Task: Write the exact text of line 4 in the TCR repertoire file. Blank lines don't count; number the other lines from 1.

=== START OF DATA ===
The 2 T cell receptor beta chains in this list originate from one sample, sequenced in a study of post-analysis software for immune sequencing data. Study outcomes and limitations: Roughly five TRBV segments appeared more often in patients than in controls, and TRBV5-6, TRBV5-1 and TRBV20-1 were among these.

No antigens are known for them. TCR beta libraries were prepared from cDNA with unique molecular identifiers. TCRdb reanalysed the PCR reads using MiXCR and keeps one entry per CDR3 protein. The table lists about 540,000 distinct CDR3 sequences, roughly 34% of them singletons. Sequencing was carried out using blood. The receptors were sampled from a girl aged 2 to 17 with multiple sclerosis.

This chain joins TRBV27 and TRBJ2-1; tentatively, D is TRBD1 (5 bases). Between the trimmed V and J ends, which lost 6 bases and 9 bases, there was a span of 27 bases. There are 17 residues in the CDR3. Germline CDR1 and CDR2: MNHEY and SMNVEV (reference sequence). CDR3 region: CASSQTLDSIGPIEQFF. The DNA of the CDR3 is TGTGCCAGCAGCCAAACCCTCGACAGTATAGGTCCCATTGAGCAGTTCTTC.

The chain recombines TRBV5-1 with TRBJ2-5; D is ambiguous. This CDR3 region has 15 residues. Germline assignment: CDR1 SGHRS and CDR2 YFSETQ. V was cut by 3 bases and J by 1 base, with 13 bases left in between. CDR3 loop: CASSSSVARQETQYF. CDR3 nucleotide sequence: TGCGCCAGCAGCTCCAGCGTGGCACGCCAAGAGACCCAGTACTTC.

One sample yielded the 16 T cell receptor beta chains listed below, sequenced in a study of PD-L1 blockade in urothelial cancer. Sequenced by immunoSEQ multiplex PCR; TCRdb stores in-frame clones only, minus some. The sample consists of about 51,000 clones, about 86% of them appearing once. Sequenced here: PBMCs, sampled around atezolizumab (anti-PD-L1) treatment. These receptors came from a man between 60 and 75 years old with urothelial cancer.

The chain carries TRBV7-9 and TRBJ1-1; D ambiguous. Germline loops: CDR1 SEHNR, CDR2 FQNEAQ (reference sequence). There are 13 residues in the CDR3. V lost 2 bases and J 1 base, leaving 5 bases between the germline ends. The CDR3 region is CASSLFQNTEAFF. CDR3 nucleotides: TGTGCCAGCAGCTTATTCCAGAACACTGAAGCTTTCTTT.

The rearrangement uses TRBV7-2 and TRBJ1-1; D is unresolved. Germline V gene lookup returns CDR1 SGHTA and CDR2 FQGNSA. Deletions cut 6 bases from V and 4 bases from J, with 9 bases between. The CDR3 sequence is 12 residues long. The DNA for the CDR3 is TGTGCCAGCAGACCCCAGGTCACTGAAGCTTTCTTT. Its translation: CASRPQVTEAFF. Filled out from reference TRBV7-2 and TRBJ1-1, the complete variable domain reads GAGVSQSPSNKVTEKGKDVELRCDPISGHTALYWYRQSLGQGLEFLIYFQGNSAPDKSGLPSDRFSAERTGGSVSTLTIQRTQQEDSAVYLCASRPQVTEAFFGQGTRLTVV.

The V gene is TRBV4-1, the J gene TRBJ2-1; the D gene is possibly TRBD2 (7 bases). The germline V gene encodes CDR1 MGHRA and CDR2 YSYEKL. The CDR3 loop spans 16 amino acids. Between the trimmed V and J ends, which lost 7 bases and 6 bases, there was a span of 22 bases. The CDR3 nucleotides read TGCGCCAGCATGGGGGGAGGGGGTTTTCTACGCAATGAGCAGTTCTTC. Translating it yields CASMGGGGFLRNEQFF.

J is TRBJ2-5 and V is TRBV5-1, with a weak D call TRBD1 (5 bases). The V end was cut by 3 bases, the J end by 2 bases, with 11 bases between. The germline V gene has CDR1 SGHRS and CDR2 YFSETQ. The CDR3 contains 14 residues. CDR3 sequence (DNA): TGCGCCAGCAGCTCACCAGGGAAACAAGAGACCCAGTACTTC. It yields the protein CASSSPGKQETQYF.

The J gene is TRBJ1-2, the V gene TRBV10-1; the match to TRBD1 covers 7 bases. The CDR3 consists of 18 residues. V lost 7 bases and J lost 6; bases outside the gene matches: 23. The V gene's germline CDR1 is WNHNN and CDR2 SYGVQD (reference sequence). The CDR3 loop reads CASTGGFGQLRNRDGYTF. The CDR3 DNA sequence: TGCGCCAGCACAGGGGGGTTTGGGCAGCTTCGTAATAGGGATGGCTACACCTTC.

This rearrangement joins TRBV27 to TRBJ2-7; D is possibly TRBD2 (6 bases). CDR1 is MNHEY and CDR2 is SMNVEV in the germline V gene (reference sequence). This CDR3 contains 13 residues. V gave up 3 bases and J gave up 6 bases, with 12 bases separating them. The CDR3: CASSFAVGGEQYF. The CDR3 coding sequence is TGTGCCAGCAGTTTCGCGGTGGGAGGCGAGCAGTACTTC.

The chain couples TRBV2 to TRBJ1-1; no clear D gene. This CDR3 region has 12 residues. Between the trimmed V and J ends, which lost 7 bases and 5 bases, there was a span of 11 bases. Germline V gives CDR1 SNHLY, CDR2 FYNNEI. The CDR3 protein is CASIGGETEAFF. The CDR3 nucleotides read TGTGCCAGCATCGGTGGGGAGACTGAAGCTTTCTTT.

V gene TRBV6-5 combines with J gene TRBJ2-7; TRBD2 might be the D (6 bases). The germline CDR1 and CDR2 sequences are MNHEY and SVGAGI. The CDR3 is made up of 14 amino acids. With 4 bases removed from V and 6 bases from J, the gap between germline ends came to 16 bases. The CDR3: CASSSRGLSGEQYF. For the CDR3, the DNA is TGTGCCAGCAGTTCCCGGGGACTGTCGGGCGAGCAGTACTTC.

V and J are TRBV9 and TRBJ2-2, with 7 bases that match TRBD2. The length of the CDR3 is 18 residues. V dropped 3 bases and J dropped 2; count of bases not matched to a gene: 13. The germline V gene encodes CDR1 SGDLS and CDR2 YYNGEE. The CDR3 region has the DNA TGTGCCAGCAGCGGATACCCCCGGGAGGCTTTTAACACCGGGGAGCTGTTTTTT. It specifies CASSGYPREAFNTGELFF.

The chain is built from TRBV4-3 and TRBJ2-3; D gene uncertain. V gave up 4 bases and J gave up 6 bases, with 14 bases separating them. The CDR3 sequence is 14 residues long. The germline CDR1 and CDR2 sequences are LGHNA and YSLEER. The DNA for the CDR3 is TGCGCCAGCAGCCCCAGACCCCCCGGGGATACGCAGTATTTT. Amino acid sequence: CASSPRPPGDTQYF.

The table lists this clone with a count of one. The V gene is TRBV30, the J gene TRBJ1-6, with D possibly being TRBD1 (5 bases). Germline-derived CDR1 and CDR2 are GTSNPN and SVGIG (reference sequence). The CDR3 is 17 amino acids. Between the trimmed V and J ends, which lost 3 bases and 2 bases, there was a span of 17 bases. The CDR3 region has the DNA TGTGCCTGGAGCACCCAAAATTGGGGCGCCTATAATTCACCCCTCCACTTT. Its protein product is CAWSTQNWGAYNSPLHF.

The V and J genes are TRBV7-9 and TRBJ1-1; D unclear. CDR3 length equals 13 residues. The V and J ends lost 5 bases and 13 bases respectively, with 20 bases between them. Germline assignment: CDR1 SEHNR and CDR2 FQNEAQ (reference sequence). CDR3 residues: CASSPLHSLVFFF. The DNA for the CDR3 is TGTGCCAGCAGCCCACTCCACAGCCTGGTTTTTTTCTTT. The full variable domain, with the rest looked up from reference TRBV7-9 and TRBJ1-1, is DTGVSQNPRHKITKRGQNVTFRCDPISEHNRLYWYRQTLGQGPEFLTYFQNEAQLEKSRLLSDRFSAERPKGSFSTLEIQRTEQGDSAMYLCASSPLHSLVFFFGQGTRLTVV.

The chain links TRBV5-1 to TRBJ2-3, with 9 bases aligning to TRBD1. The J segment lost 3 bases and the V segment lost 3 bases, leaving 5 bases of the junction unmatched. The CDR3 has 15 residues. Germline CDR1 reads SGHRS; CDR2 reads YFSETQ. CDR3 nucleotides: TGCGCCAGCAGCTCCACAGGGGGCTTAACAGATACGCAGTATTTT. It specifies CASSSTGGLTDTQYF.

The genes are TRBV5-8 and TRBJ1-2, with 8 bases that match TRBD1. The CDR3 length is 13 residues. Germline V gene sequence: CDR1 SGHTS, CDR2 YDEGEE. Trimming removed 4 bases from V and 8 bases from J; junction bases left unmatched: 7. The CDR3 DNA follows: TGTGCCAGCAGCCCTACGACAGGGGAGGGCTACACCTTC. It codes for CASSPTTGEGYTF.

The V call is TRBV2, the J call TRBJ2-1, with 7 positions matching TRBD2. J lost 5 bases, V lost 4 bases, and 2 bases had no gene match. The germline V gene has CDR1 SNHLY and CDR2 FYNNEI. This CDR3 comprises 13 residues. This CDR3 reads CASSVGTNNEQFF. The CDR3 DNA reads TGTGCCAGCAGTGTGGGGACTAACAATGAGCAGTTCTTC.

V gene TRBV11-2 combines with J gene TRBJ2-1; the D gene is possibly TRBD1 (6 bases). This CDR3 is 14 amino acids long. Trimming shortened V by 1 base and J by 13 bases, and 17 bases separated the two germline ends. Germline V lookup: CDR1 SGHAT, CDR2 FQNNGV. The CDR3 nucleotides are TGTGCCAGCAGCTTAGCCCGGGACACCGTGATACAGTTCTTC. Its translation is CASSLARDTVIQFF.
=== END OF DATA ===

The chain recombines TRBV5-1 with TRBJ2-5; D is ambiguous. This CDR3 region has 15 residues. Germline assignment: CDR1 SGHRS and CDR2 YFSETQ. V was cut by 3 bases and J by 1 base, with 13 bases left in between. CDR3 loop: CASSSSVARQETQYF. CDR3 nucleotide sequence: TGCGCCAGCAGCTCCAGCGTGGCACGCCAAGAGACCCAGTACTTC.